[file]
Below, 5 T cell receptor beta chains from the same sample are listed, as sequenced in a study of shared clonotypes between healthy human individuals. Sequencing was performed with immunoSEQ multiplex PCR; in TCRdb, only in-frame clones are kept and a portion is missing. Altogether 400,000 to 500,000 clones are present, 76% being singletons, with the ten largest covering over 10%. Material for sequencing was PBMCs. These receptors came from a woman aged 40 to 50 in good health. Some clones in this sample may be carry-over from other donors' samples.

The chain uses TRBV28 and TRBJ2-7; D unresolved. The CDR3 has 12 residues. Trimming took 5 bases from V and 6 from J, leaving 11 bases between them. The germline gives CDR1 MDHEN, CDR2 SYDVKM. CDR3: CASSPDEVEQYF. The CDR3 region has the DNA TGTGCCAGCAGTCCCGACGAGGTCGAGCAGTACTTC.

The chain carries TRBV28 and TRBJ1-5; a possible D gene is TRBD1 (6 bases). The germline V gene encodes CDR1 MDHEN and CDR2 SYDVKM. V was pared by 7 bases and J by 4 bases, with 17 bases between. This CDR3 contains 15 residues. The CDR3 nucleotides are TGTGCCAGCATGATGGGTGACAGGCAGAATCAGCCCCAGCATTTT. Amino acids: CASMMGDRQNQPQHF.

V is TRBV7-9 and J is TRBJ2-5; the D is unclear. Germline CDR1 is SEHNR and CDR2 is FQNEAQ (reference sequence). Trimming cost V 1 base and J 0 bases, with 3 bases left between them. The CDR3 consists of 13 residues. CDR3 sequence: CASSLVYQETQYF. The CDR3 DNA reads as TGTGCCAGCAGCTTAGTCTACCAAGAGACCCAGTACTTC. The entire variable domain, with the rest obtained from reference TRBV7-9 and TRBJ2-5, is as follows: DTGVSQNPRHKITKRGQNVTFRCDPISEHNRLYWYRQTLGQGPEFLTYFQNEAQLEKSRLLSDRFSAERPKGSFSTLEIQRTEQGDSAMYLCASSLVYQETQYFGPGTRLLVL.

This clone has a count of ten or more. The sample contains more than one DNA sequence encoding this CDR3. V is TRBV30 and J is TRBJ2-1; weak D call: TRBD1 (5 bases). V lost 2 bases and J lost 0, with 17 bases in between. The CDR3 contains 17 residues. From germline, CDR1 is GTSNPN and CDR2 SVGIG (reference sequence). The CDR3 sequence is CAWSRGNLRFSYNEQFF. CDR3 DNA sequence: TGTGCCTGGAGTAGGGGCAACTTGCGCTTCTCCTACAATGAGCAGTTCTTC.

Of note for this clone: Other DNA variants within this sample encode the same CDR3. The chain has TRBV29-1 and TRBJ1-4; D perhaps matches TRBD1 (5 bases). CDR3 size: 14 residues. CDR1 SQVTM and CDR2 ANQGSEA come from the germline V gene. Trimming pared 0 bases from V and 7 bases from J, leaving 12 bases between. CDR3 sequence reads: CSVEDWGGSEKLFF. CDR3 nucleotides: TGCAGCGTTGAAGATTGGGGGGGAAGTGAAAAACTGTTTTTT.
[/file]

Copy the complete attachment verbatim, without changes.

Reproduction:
Below, 5 T cell receptor beta chains from the same sample are listed, as sequenced in a study of shared clonotypes between healthy human individuals. Sequencing was performed with immunoSEQ multiplex PCR; in TCRdb, only in-frame clones are kept and a portion is missing. Altogether 400,000 to 500,000 clones are present, 76% being singletons, with the ten largest covering over 10%. Material for sequencing was PBMCs. These receptors came from a woman aged 40 to 50 in good health. Some clones in this sample may be carry-over from other donors' samples.

The chain uses TRBV28 and TRBJ2-7; D unresolved. The CDR3 has 12 residues. Trimming took 5 bases from V and 6 from J, leaving 11 bases between them. The germline gives CDR1 MDHEN, CDR2 SYDVKM. CDR3: CASSPDEVEQYF. The CDR3 region has the DNA TGTGCCAGCAGTCCCGACGAGGTCGAGCAGTACTTC.

The chain carries TRBV28 and TRBJ1-5; a possible D gene is TRBD1 (6 bases). The germline V gene encodes CDR1 MDHEN and CDR2 SYDVKM. V was pared by 7 bases and J by 4 bases, with 17 bases between. This CDR3 contains 15 residues. The CDR3 nucleotides are TGTGCCAGCATGATGGGTGACAGGCAGAATCAGCCCCAGCATTTT. Amino acids: CASMMGDRQNQPQHF.

V is TRBV7-9 and J is TRBJ2-5; the D is unclear. Germline CDR1 is SEHNR and CDR2 is FQNEAQ (reference sequence). Trimming cost V 1 base and J 0 bases, with 3 bases left between them. The CDR3 consists of 13 residues. CDR3 sequence: CASSLVYQETQYF. The CDR3 DNA reads as TGTGCCAGCAGCTTAGTCTACCAAGAGACCCAGTACTTC. The entire variable domain, with the rest obtained from reference TRBV7-9 and TRBJ2-5, is as follows: DTGVSQNPRHKITKRGQNVTFRCDPISEHNRLYWYRQTLGQGPEFLTYFQNEAQLEKSRLLSDRFSAERPKGSFSTLEIQRTEQGDSAMYLCASSLVYQETQYFGPGTRLLVL.

This clone has a count of ten or more. The sample contains more than one DNA sequence encoding this CDR3. V is TRBV30 and J is TRBJ2-1; weak D call: TRBD1 (5 bases). V lost 2 bases and J lost 0, with 17 bases in between. The CDR3 contains 17 residues. From germline, CDR1 is GTSNPN and CDR2 SVGIG (reference sequence). The CDR3 sequence is CAWSRGNLRFSYNEQFF. CDR3 DNA sequence: TGTGCCTGGAGTAGGGGCAACTTGCGCTTCTCCTACAATGAGCAGTTCTTC.

Of note for this clone: Other DNA variants within this sample encode the same CDR3. The chain has TRBV29-1 and TRBJ1-4; D perhaps matches TRBD1 (5 bases). CDR3 size: 14 residues. CDR1 SQVTM and CDR2 ANQGSEA come from the germline V gene. Trimming pared 0 bases from V and 7 bases from J, leaving 12 bases between. CDR3 sequence reads: CSVEDWGGSEKLFF. CDR3 nucleotides: TGCAGCGTTGAAGATTGGGGGGGAAGTGAAAAACTGTTTTTT.